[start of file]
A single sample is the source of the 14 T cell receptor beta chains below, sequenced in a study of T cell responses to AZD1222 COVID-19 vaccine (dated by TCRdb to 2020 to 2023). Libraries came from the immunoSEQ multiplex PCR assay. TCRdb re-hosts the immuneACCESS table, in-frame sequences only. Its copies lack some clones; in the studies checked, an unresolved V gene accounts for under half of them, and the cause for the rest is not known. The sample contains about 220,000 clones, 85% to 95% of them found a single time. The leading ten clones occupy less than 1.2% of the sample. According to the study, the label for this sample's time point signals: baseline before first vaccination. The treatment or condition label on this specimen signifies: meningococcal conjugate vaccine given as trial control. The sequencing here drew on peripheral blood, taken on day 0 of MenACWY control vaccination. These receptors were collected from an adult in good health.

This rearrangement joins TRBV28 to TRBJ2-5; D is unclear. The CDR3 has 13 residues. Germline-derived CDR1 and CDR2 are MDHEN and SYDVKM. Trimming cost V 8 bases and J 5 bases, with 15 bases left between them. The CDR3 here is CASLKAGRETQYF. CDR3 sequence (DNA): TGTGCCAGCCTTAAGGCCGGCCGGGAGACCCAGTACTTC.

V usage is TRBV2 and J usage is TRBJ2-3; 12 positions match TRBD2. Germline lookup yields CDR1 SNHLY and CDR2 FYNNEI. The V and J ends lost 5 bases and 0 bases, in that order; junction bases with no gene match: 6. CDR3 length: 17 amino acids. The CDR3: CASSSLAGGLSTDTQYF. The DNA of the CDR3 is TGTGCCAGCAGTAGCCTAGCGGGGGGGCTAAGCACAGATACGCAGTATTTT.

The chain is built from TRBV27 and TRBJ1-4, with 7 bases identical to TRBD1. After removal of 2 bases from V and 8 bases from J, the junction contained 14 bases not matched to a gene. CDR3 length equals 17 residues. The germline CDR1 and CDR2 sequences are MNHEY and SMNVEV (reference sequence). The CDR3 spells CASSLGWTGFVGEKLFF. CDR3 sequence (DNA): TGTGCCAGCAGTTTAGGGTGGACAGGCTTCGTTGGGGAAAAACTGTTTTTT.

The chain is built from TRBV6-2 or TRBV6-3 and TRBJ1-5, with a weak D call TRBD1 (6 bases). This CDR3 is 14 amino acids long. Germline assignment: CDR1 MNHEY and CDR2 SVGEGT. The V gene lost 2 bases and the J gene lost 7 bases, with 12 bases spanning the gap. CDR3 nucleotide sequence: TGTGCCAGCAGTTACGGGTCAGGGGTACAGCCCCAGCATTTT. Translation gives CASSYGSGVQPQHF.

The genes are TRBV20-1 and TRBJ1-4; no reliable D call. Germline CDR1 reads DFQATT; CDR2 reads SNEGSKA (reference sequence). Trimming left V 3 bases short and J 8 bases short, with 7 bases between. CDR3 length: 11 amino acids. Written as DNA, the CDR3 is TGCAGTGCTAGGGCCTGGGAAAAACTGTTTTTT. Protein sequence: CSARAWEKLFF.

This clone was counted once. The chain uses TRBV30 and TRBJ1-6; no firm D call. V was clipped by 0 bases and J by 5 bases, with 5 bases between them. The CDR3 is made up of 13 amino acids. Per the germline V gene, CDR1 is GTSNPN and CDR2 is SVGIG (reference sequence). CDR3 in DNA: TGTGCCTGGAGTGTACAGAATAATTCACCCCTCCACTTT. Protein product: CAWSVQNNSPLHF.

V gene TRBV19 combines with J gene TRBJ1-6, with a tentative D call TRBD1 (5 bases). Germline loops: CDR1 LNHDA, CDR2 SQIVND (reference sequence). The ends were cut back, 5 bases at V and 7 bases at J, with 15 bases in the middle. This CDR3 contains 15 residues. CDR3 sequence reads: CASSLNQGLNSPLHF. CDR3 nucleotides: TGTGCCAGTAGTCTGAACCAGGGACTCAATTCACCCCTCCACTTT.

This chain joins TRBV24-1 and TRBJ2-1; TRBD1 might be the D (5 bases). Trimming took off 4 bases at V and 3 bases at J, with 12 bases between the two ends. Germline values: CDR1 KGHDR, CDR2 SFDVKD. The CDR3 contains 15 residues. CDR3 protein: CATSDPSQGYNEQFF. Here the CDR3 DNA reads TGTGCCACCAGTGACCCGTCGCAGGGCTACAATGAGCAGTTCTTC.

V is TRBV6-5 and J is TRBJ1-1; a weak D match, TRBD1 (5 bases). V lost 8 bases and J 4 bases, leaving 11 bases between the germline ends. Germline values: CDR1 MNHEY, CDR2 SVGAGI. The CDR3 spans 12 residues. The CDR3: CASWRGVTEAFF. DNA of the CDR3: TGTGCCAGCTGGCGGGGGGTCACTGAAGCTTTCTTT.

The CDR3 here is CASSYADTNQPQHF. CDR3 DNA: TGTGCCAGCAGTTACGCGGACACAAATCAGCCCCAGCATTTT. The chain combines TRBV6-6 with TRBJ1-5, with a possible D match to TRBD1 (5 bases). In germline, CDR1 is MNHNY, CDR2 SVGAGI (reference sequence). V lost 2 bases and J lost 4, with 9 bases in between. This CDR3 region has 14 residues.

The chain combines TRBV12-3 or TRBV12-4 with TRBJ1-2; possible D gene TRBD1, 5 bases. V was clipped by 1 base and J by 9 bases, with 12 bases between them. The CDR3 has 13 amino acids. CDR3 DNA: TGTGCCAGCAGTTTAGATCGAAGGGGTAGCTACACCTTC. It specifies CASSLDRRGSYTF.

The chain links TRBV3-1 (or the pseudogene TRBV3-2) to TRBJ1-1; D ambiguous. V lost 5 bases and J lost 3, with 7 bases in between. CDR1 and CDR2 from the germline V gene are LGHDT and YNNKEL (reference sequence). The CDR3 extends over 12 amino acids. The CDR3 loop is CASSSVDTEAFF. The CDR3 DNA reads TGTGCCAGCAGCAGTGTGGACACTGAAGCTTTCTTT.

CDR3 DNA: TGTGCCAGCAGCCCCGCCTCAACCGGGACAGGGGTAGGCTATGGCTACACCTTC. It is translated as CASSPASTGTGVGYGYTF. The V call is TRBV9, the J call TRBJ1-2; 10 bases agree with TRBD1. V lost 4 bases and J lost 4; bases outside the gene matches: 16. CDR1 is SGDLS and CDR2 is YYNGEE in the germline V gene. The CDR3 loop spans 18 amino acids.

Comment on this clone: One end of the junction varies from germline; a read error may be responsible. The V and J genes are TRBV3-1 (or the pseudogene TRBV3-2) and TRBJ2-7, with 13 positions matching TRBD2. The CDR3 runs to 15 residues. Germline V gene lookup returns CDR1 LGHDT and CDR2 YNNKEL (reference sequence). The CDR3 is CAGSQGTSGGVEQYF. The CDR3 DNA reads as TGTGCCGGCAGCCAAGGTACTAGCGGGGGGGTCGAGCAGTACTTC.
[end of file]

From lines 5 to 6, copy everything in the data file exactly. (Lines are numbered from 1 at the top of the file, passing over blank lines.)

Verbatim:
The chain is built from TRBV6-2 or TRBV6-3 and TRBJ1-5, with a weak D call TRBD1 (6 bases). This CDR3 is 14 amino acids long. Germline assignment: CDR1 MNHEY and CDR2 SVGEGT. The V gene lost 2 bases and the J gene lost 7 bases, with 12 bases spanning the gap. CDR3 nucleotide sequence: TGTGCCAGCAGTTACGGGTCAGGGGTACAGCCCCAGCATTTT. Translation gives CASSYGSGVQPQHF.

The genes are TRBV20-1 and TRBJ1-4; no reliable D call. Germline CDR1 reads DFQATT; CDR2 reads SNEGSKA (reference sequence). Trimming left V 3 bases short and J 8 bases short, with 7 bases between. CDR3 length: 11 amino acids. Written as DNA, the CDR3 is TGCAGTGCTAGGGCCTGGGAAAAACTGTTTTTT. Protein sequence: CSARAWEKLFF.